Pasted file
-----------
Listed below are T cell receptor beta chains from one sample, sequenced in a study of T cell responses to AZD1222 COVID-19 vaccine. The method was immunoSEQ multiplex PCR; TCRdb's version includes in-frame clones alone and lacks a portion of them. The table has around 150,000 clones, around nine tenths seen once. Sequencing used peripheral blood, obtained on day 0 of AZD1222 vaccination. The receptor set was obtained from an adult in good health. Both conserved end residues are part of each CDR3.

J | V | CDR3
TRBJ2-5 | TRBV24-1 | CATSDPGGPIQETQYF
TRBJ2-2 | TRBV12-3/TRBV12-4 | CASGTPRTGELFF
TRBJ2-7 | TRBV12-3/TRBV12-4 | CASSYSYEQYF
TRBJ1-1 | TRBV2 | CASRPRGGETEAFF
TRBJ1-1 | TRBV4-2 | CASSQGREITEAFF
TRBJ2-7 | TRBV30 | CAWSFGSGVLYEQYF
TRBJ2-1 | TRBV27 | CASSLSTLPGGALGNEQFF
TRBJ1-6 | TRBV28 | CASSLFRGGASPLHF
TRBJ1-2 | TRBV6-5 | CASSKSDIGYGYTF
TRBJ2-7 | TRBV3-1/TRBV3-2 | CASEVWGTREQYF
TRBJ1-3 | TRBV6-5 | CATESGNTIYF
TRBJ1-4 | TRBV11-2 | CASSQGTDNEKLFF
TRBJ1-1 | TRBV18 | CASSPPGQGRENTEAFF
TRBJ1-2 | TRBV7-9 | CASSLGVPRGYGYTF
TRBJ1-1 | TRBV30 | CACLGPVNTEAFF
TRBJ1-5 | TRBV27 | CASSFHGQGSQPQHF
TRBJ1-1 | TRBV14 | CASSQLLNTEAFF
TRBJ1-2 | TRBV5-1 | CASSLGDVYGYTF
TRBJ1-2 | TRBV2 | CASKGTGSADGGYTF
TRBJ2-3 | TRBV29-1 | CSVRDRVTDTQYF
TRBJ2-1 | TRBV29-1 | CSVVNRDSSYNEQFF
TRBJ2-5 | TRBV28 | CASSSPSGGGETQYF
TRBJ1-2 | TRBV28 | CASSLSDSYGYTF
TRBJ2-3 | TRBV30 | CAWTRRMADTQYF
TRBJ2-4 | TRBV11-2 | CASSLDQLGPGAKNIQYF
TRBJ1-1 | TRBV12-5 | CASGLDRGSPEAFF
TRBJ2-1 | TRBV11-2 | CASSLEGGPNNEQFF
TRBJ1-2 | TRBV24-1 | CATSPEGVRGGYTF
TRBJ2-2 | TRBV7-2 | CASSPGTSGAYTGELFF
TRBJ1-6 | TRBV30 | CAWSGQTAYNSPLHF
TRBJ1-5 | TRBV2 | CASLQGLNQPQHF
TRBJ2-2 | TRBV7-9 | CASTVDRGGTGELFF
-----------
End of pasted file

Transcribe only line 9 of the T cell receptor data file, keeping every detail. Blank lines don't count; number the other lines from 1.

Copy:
TRBJ2-1 | TRBV27 | CASSLSTLPGGALGNEQFF